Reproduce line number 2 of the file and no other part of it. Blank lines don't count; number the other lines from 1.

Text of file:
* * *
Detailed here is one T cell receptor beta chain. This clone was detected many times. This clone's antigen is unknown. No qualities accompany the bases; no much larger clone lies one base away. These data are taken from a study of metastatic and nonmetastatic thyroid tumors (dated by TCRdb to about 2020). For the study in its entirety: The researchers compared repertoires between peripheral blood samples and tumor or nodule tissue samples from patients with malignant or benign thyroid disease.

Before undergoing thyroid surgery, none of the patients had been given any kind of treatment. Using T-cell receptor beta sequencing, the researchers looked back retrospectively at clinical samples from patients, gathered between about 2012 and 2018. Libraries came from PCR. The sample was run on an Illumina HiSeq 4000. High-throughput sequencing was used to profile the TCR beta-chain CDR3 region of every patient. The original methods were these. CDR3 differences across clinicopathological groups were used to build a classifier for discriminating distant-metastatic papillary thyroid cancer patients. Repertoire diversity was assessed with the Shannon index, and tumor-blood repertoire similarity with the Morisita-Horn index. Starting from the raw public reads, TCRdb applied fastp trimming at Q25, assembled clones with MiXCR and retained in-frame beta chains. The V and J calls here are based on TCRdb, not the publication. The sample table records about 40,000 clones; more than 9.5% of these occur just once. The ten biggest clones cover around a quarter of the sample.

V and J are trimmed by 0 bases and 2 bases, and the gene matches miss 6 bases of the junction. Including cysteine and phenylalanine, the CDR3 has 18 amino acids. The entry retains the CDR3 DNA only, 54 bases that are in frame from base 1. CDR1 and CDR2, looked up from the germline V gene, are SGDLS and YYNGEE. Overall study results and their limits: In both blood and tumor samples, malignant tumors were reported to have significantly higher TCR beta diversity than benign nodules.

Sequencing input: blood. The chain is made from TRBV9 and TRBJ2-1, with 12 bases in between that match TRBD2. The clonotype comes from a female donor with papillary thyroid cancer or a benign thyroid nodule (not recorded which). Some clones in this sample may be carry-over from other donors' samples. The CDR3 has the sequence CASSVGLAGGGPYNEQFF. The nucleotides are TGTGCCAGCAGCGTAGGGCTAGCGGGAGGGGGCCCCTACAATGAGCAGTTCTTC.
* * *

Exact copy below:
Before undergoing thyroid surgery, none of the patients had been given any kind of treatment. Using T-cell receptor beta sequencing, the researchers looked back retrospectively at clinical samples from patients, gathered between about 2012 and 2018. Libraries came from PCR. The sample was run on an Illumina HiSeq 4000. High-throughput sequencing was used to profile the TCR beta-chain CDR3 region of every patient. The original methods were these. CDR3 differences across clinicopathological groups were used to build a classifier for discriminating distant-metastatic papillary thyroid cancer patients. Repertoire diversity was assessed with the Shannon index, and tumor-blood repertoire similarity with the Morisita-Horn index. Starting from the raw public reads, TCRdb applied fastp trimming at Q25, assembled clones with MiXCR and retained in-frame beta chains. The V and J calls here are based on TCRdb, not the publication. The sample table records about 40,000 clones; more than 9.5% of these occur just once. The ten biggest clones cover around a quarter of the sample.